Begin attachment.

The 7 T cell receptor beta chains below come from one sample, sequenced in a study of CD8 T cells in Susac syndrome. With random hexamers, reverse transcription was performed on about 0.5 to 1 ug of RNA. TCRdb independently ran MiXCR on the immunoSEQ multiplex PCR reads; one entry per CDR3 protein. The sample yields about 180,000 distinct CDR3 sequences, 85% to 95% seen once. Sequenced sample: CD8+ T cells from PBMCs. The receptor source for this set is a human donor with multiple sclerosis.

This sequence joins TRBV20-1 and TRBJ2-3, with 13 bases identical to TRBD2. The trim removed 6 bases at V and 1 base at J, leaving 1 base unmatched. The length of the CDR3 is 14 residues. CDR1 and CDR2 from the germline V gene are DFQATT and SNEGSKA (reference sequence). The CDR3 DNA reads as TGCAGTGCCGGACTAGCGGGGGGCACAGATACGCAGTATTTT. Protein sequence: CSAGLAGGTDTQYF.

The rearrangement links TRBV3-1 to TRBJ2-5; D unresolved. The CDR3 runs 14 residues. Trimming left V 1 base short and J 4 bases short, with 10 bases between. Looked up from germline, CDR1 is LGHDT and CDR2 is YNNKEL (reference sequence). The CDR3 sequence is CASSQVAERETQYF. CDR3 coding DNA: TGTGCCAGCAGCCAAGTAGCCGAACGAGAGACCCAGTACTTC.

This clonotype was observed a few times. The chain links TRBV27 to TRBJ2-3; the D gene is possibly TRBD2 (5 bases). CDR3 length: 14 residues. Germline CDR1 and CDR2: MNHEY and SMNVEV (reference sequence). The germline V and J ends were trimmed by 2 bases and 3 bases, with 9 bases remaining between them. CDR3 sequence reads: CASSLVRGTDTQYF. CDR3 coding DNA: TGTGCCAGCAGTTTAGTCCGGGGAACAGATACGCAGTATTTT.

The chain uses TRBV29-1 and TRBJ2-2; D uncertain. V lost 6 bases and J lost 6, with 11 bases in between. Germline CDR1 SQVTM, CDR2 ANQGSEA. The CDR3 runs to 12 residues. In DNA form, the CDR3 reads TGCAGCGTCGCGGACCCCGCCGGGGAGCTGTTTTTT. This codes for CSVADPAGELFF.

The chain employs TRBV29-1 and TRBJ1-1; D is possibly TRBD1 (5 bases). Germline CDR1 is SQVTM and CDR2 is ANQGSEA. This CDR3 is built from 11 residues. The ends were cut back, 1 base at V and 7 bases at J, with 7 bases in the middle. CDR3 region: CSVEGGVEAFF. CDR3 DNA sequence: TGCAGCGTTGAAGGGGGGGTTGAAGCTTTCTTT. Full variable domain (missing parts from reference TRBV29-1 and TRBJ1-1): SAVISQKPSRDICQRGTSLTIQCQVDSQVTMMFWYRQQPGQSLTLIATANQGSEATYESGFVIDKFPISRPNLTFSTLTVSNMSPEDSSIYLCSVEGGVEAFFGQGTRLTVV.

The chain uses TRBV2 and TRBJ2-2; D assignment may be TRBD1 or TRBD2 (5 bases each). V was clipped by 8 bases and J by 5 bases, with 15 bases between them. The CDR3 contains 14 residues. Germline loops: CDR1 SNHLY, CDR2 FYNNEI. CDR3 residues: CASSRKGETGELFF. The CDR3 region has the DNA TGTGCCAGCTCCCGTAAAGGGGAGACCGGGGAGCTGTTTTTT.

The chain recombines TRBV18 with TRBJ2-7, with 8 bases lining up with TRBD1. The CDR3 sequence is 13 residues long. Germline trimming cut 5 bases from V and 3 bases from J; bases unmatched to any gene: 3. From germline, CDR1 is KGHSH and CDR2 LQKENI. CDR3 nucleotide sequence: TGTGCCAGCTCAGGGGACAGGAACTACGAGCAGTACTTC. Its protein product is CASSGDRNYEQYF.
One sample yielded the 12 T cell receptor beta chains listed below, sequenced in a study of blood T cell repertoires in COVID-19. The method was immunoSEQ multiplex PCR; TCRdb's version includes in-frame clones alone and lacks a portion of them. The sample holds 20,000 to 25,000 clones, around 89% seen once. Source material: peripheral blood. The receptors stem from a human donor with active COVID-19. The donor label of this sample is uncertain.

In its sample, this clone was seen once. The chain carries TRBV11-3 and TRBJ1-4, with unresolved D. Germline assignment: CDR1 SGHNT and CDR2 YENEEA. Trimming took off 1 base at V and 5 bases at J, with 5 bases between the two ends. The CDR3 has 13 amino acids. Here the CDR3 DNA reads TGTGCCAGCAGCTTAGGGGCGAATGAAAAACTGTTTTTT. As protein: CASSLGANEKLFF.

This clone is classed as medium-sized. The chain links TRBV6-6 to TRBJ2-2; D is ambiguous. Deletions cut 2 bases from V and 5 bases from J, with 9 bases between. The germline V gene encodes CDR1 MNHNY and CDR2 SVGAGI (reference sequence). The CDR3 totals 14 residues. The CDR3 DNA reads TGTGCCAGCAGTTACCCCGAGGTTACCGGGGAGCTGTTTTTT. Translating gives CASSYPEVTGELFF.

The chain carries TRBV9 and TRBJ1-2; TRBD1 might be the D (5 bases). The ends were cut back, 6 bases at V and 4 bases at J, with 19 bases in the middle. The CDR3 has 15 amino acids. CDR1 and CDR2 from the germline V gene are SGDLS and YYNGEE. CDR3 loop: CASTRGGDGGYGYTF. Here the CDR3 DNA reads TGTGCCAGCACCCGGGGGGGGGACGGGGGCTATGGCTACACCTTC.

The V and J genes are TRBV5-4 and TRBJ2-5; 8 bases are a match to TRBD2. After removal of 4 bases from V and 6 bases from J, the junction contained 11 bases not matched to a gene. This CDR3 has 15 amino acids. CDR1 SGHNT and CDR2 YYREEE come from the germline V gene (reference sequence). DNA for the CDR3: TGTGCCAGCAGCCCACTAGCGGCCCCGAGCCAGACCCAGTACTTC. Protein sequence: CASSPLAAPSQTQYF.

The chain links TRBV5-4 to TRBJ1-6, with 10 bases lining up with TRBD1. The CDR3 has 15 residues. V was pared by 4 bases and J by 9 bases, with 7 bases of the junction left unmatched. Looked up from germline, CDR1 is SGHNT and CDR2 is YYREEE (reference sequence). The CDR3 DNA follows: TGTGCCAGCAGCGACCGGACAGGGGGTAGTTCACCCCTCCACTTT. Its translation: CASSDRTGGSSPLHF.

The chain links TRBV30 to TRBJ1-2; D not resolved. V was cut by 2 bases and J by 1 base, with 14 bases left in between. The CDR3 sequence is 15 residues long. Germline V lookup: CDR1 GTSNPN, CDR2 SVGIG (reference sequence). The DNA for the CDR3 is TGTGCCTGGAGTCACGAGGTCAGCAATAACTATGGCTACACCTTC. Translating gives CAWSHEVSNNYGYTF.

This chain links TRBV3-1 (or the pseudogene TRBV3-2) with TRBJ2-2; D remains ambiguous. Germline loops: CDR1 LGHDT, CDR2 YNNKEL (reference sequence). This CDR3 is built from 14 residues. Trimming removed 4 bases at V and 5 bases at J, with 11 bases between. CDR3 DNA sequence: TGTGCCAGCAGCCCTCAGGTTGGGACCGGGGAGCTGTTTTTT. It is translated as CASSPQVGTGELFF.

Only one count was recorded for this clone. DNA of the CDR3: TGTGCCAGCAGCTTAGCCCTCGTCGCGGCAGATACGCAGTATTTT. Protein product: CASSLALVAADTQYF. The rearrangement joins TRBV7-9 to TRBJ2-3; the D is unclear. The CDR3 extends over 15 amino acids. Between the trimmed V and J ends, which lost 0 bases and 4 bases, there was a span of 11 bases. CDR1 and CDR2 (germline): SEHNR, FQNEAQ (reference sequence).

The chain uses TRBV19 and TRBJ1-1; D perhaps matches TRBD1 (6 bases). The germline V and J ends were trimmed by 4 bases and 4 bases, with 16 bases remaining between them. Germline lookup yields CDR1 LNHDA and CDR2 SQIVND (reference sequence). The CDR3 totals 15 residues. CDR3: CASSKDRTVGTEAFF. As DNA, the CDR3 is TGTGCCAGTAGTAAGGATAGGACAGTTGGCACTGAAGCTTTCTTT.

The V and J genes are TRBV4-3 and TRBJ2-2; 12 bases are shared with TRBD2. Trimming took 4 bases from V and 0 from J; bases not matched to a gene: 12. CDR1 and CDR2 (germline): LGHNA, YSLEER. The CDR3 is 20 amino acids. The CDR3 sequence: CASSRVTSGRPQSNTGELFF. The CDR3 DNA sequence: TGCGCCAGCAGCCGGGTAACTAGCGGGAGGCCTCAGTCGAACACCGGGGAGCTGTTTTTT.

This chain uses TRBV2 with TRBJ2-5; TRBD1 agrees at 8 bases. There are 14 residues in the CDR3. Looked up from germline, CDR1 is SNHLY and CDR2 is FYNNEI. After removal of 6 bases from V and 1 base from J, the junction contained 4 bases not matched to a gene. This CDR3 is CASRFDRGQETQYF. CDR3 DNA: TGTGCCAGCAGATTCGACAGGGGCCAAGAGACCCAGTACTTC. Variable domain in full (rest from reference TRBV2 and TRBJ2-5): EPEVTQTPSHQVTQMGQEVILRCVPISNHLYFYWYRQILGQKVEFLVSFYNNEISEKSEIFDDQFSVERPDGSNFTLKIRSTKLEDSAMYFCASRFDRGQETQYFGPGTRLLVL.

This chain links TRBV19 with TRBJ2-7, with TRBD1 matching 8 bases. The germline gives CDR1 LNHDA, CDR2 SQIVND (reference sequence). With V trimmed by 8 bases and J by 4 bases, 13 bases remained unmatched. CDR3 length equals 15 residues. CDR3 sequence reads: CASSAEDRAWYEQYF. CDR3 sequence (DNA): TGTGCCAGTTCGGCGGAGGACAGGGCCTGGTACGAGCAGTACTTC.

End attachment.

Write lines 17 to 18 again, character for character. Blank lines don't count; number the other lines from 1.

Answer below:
Only one count was recorded for this clone. DNA of the CDR3: TGTGCCAGCAGCTTAGCCCTCGTCGCGGCAGATACGCAGTATTTT. Protein product: CASSLALVAADTQYF. The rearrangement joins TRBV7-9 to TRBJ2-3; the D is unclear. The CDR3 extends over 15 amino acids. Between the trimmed V and J ends, which lost 0 bases and 4 bases, there was a span of 11 bases. CDR1 and CDR2 (germline): SEHNR, FQNEAQ (reference sequence).

The chain uses TRBV19 and TRBJ1-1; D perhaps matches TRBD1 (6 bases). The germline V and J ends were trimmed by 4 bases and 4 bases, with 16 bases remaining between them. Germline lookup yields CDR1 LNHDA and CDR2 SQIVND (reference sequence). The CDR3 totals 15 residues. CDR3: CASSKDRTVGTEAFF. As DNA, the CDR3 is TGTGCCAGTAGTAAGGATAGGACAGTTGGCACTGAAGCTTTCTTT.